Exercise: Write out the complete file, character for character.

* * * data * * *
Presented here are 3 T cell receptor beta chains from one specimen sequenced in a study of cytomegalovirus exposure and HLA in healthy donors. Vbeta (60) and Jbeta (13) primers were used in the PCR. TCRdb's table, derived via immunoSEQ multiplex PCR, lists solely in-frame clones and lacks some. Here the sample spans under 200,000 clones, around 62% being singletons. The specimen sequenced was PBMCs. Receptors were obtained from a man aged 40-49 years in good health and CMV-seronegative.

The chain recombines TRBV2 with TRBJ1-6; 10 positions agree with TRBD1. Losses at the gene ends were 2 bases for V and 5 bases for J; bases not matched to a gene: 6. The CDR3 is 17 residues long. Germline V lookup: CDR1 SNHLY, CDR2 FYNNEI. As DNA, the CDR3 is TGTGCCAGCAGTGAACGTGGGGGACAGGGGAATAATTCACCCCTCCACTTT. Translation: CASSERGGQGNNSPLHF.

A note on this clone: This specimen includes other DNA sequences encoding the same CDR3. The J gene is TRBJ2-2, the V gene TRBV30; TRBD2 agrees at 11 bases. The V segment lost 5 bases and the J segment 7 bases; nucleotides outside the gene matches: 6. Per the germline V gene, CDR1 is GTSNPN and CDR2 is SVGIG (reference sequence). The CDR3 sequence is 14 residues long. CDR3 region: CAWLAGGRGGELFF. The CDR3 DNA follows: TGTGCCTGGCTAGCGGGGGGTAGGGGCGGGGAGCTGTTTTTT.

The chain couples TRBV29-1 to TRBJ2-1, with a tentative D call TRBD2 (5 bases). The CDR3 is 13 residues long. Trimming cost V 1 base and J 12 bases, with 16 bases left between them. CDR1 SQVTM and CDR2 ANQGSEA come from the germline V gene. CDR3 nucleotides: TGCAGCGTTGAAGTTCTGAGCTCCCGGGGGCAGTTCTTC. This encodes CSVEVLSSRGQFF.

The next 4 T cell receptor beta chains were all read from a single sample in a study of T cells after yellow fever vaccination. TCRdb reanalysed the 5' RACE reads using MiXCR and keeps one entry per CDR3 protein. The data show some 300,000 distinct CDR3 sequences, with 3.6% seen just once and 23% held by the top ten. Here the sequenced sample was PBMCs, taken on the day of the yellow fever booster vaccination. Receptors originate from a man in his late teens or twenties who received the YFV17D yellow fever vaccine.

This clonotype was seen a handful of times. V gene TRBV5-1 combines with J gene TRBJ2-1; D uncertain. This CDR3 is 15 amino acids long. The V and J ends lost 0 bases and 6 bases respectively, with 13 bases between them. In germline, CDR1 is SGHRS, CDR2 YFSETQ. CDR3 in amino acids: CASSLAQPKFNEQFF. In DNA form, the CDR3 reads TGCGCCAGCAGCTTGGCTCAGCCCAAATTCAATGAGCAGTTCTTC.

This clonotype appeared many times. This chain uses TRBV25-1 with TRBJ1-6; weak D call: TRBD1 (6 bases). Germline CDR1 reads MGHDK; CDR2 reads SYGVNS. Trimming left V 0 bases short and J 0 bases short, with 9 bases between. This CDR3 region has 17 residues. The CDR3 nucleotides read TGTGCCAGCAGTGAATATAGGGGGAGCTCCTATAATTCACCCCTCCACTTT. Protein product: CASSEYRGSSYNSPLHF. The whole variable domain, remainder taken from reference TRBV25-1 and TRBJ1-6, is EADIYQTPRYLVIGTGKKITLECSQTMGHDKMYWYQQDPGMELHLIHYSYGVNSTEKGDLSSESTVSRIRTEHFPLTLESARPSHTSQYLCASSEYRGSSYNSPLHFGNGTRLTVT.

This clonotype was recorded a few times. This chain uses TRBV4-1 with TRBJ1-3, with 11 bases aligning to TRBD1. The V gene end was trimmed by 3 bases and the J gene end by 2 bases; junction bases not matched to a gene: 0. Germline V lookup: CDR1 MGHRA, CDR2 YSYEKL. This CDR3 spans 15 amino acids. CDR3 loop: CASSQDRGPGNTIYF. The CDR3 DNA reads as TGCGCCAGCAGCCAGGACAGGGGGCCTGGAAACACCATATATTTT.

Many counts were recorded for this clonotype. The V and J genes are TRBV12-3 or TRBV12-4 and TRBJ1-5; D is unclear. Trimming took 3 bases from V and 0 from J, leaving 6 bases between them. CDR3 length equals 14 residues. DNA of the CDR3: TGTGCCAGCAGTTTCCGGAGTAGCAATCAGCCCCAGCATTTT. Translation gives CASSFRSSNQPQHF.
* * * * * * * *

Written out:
Presented here are 3 T cell receptor beta chains from one specimen sequenced in a study of cytomegalovirus exposure and HLA in healthy donors. Vbeta (60) and Jbeta (13) primers were used in the PCR. TCRdb's table, derived via immunoSEQ multiplex PCR, lists solely in-frame clones and lacks some. Here the sample spans under 200,000 clones, around 62% being singletons. The specimen sequenced was PBMCs. Receptors were obtained from a man aged 40-49 years in good health and CMV-seronegative.

The chain recombines TRBV2 with TRBJ1-6; 10 positions agree with TRBD1. Losses at the gene ends were 2 bases for V and 5 bases for J; bases not matched to a gene: 6. The CDR3 is 17 residues long. Germline V lookup: CDR1 SNHLY, CDR2 FYNNEI. As DNA, the CDR3 is TGTGCCAGCAGTGAACGTGGGGGACAGGGGAATAATTCACCCCTCCACTTT. Translation: CASSERGGQGNNSPLHF.

A note on this clone: This specimen includes other DNA sequences encoding the same CDR3. The J gene is TRBJ2-2, the V gene TRBV30; TRBD2 agrees at 11 bases. The V segment lost 5 bases and the J segment 7 bases; nucleotides outside the gene matches: 6. Per the germline V gene, CDR1 is GTSNPN and CDR2 is SVGIG (reference sequence). The CDR3 sequence is 14 residues long. CDR3 region: CAWLAGGRGGELFF. The CDR3 DNA follows: TGTGCCTGGCTAGCGGGGGGTAGGGGCGGGGAGCTGTTTTTT.

The chain couples TRBV29-1 to TRBJ2-1, with a tentative D call TRBD2 (5 bases). The CDR3 is 13 residues long. Trimming cost V 1 base and J 12 bases, with 16 bases left between them. CDR1 SQVTM and CDR2 ANQGSEA come from the germline V gene. CDR3 nucleotides: TGCAGCGTTGAAGTTCTGAGCTCCCGGGGGCAGTTCTTC. This encodes CSVEVLSSRGQFF.

The next 4 T cell receptor beta chains were all read from a single sample in a study of T cells after yellow fever vaccination. TCRdb reanalysed the 5' RACE reads using MiXCR and keeps one entry per CDR3 protein. The data show some 300,000 distinct CDR3 sequences, with 3.6% seen just once and 23% held by the top ten. Here the sequenced sample was PBMCs, taken on the day of the yellow fever booster vaccination. Receptors originate from a man in his late teens or twenties who received the YFV17D yellow fever vaccine.

This clonotype was seen a handful of times. V gene TRBV5-1 combines with J gene TRBJ2-1; D uncertain. This CDR3 is 15 amino acids long. The V and J ends lost 0 bases and 6 bases respectively, with 13 bases between them. In germline, CDR1 is SGHRS, CDR2 YFSETQ. CDR3 in amino acids: CASSLAQPKFNEQFF. In DNA form, the CDR3 reads TGCGCCAGCAGCTTGGCTCAGCCCAAATTCAATGAGCAGTTCTTC.

This clonotype appeared many times. This chain uses TRBV25-1 with TRBJ1-6; weak D call: TRBD1 (6 bases). Germline CDR1 reads MGHDK; CDR2 reads SYGVNS. Trimming left V 0 bases short and J 0 bases short, with 9 bases between. This CDR3 region has 17 residues. The CDR3 nucleotides read TGTGCCAGCAGTGAATATAGGGGGAGCTCCTATAATTCACCCCTCCACTTT. Protein product: CASSEYRGSSYNSPLHF. The whole variable domain, remainder taken from reference TRBV25-1 and TRBJ1-6, is EADIYQTPRYLVIGTGKKITLECSQTMGHDKMYWYQQDPGMELHLIHYSYGVNSTEKGDLSSESTVSRIRTEHFPLTLESARPSHTSQYLCASSEYRGSSYNSPLHFGNGTRLTVT.

This clonotype was recorded a few times. This chain uses TRBV4-1 with TRBJ1-3, with 11 bases aligning to TRBD1. The V gene end was trimmed by 3 bases and the J gene end by 2 bases; junction bases not matched to a gene: 0. Germline V lookup: CDR1 MGHRA, CDR2 YSYEKL. This CDR3 spans 15 amino acids. CDR3 loop: CASSQDRGPGNTIYF. The CDR3 DNA reads as TGCGCCAGCAGCCAGGACAGGGGGCCTGGAAACACCATATATTTT.

Many counts were recorded for this clonotype. The V and J genes are TRBV12-3 or TRBV12-4 and TRBJ1-5; D is unclear. Trimming took 3 bases from V and 0 from J, leaving 6 bases between them. CDR3 length equals 14 residues. DNA of the CDR3: TGTGCCAGCAGTTTCCGGAGTAGCAATCAGCCCCAGCATTTT. Translation gives CASSFRSSNQPQHF.